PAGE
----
Milky Way Black Hole And Gas Cloud
December 15, 2011 by staff
The gas cloud, several times the mass of the Earth, is accelerating towards the black hole: over the last seven years, its speed has nearly doubled, and is now more than eight million kilometers per hour.
It’s on a very elongated orbit, and in mid-2013 it will pass at a distance of only about 40 billion kilometres from the event horizon of the black hole, a distance of about 36 light-hours.
The gs cloud is much cooler than the surrounding stars – only about 280 degrees Celsius – and is composed mostly of hydrogen and helium.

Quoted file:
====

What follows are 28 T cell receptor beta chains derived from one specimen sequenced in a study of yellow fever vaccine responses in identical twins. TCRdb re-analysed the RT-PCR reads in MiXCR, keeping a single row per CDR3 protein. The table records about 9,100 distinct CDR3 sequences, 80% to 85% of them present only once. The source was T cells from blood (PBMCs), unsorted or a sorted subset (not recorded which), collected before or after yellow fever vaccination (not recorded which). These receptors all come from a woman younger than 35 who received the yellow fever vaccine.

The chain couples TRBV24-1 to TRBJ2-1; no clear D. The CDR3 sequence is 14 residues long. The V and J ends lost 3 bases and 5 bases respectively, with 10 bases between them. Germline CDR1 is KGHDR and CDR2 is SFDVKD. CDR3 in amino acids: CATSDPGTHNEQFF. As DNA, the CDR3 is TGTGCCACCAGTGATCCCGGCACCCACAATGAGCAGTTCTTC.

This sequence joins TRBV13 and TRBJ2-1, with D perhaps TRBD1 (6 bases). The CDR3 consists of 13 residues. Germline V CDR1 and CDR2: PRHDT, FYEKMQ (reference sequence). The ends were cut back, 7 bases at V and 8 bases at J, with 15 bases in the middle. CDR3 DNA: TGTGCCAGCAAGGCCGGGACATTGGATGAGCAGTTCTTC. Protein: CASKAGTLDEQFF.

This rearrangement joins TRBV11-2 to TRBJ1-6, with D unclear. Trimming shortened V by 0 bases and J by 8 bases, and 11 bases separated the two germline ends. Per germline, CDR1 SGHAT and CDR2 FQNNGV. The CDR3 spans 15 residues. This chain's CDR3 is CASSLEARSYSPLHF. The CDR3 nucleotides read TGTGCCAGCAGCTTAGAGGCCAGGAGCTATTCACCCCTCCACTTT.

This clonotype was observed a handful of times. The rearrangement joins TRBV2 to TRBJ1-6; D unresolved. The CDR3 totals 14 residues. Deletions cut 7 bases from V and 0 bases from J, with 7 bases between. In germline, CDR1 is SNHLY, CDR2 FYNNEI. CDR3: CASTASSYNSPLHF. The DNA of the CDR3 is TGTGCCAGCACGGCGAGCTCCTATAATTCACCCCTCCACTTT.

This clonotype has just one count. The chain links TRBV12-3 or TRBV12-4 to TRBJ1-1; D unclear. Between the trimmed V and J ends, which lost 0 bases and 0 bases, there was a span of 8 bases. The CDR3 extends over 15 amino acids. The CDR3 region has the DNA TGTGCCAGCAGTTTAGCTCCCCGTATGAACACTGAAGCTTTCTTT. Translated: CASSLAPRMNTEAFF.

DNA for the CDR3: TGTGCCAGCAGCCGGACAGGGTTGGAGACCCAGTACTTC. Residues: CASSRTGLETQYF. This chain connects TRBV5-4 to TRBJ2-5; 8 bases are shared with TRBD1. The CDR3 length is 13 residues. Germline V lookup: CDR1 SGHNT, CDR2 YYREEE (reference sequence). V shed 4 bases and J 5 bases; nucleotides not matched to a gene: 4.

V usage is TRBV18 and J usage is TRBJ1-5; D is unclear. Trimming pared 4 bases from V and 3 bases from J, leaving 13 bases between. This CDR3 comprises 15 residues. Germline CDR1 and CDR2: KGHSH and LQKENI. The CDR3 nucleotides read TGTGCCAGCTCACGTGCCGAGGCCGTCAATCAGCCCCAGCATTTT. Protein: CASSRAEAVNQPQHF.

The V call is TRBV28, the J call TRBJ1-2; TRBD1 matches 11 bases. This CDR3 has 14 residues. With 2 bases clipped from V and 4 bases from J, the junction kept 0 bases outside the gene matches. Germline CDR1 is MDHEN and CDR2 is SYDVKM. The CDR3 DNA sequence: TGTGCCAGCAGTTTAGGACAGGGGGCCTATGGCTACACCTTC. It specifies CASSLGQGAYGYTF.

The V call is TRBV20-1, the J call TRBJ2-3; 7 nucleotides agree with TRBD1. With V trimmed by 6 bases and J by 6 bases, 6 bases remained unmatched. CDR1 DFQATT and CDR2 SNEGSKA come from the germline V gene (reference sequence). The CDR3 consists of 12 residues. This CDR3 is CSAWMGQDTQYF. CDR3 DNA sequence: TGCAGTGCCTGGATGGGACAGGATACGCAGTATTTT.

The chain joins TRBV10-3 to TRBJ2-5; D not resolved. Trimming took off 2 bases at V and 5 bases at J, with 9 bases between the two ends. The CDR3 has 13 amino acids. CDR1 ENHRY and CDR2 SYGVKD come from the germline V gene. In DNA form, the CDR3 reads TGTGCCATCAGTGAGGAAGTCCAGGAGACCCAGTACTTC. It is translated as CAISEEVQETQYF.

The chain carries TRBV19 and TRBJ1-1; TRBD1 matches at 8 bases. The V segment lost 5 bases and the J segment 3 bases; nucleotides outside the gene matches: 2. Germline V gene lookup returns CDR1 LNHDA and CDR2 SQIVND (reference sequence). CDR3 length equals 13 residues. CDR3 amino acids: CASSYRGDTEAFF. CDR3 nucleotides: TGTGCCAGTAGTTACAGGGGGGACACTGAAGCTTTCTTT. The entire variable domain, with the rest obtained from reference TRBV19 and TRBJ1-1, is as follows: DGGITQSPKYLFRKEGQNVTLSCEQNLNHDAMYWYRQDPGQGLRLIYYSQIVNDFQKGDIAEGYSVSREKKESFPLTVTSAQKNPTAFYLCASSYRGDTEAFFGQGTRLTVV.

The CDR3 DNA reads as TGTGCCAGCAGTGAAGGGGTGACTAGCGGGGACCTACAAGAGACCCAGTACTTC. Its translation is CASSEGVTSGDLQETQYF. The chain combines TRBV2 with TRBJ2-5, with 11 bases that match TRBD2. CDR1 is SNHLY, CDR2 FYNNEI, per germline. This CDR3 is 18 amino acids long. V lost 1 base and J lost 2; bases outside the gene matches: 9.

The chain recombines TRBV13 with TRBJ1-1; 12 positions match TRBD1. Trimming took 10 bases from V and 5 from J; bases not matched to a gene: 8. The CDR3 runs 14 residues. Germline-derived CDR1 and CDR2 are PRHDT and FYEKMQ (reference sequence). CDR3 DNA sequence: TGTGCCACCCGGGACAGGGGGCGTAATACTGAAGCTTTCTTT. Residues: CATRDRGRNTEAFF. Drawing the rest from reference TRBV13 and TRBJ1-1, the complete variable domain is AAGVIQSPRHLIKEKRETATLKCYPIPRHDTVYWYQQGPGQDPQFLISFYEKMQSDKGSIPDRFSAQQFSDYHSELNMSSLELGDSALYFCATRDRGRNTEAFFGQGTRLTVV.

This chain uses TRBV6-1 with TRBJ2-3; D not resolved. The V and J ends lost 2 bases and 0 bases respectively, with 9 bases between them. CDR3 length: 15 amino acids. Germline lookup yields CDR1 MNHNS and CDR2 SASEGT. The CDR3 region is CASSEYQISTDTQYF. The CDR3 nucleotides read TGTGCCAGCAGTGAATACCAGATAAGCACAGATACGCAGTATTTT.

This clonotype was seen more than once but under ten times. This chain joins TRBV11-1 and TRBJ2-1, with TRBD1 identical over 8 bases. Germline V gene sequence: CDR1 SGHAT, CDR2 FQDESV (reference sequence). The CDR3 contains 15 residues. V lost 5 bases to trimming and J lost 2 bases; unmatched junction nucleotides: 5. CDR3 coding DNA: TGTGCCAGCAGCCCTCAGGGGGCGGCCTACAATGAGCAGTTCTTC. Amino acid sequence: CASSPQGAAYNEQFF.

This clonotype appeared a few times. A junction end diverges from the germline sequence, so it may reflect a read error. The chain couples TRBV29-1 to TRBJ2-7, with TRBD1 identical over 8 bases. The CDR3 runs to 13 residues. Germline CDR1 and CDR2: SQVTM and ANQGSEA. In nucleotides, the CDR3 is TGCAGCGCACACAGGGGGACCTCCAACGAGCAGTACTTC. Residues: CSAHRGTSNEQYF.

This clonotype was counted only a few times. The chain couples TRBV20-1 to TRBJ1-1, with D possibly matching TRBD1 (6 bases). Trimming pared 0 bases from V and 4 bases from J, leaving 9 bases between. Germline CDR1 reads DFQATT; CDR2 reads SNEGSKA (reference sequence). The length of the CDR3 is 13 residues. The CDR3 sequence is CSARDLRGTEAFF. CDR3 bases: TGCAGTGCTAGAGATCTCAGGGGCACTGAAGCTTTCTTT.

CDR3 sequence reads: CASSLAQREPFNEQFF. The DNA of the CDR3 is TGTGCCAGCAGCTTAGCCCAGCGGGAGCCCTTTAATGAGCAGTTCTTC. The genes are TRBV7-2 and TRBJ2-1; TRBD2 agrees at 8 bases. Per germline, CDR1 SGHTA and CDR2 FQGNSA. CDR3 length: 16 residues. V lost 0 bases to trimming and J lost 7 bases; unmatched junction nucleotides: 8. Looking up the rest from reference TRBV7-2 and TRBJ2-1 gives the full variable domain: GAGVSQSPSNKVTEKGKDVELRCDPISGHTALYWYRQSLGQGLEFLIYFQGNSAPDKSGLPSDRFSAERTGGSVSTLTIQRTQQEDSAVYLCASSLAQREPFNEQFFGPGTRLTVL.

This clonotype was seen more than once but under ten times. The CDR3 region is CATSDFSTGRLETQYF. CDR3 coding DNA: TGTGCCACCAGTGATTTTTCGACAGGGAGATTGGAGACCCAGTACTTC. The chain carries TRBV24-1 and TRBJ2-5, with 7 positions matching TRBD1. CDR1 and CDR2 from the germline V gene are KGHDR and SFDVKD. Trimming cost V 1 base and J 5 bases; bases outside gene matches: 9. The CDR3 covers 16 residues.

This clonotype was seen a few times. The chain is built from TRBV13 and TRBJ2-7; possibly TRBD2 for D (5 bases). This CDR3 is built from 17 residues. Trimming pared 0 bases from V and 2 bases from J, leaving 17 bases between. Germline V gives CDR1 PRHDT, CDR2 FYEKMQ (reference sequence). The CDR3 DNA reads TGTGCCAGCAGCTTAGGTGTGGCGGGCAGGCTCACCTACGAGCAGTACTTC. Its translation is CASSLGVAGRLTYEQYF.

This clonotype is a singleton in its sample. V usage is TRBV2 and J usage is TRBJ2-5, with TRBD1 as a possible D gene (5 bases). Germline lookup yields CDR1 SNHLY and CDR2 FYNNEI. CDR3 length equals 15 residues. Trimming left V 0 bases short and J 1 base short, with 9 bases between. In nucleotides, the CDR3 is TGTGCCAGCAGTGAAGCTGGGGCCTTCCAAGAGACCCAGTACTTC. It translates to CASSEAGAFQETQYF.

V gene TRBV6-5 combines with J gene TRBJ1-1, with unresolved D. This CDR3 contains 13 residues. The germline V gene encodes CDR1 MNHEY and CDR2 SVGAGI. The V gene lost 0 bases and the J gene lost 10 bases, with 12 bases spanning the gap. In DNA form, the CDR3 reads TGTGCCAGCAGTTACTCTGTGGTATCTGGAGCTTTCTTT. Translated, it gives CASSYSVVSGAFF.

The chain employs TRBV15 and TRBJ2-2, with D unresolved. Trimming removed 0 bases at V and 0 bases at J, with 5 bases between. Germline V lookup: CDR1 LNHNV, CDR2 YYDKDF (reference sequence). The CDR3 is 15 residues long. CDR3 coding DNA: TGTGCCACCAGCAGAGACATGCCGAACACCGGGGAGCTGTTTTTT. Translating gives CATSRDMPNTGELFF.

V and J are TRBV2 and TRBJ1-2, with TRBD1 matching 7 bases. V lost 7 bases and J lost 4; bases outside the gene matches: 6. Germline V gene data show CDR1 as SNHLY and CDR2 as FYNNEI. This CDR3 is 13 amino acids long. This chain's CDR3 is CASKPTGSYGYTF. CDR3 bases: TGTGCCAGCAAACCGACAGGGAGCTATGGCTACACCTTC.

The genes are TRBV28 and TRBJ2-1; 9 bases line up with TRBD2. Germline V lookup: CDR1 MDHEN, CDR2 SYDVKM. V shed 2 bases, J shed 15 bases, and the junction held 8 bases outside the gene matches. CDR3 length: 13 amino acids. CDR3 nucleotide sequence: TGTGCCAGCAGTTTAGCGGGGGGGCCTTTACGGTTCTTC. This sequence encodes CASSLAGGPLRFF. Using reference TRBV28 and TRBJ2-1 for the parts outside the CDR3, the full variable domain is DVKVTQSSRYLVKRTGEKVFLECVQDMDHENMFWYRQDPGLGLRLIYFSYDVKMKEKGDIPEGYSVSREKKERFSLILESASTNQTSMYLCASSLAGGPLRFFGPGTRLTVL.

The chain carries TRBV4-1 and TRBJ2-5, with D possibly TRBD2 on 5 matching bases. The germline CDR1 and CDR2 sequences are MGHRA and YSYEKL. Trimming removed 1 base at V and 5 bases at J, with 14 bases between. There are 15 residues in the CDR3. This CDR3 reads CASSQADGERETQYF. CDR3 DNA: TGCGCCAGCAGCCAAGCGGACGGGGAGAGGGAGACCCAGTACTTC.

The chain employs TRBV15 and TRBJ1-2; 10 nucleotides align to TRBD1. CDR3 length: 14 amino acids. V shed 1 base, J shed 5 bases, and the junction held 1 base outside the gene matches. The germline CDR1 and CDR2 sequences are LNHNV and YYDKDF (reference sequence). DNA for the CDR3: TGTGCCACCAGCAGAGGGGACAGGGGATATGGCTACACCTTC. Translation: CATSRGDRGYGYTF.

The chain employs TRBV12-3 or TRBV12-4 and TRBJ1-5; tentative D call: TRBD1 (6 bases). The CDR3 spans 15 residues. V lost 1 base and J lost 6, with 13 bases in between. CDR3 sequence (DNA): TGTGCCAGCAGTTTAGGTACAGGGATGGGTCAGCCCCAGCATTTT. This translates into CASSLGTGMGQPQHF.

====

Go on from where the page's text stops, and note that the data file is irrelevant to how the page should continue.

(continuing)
Right now, the could is much more dense than the hot gas surrounding the black hole. But as the cloud gets closer, it will be compressed by the increasing external pressure. At the same time, the gravitational pull from the black hole, which has a mass four million times that of the Sun, will continue to accelerate the inward motion and stretch the cloud out along its orbit.
“The idea of an astronaut close to a black hole being stretched out to resemble spaghetti is familiar from science fiction. But we can now see this happening for real to the newly discovered cloud. It is not going to survive the experience,” says Stefan Gillessen of the Max-Planck-Institut für extraterrestrische Physik.
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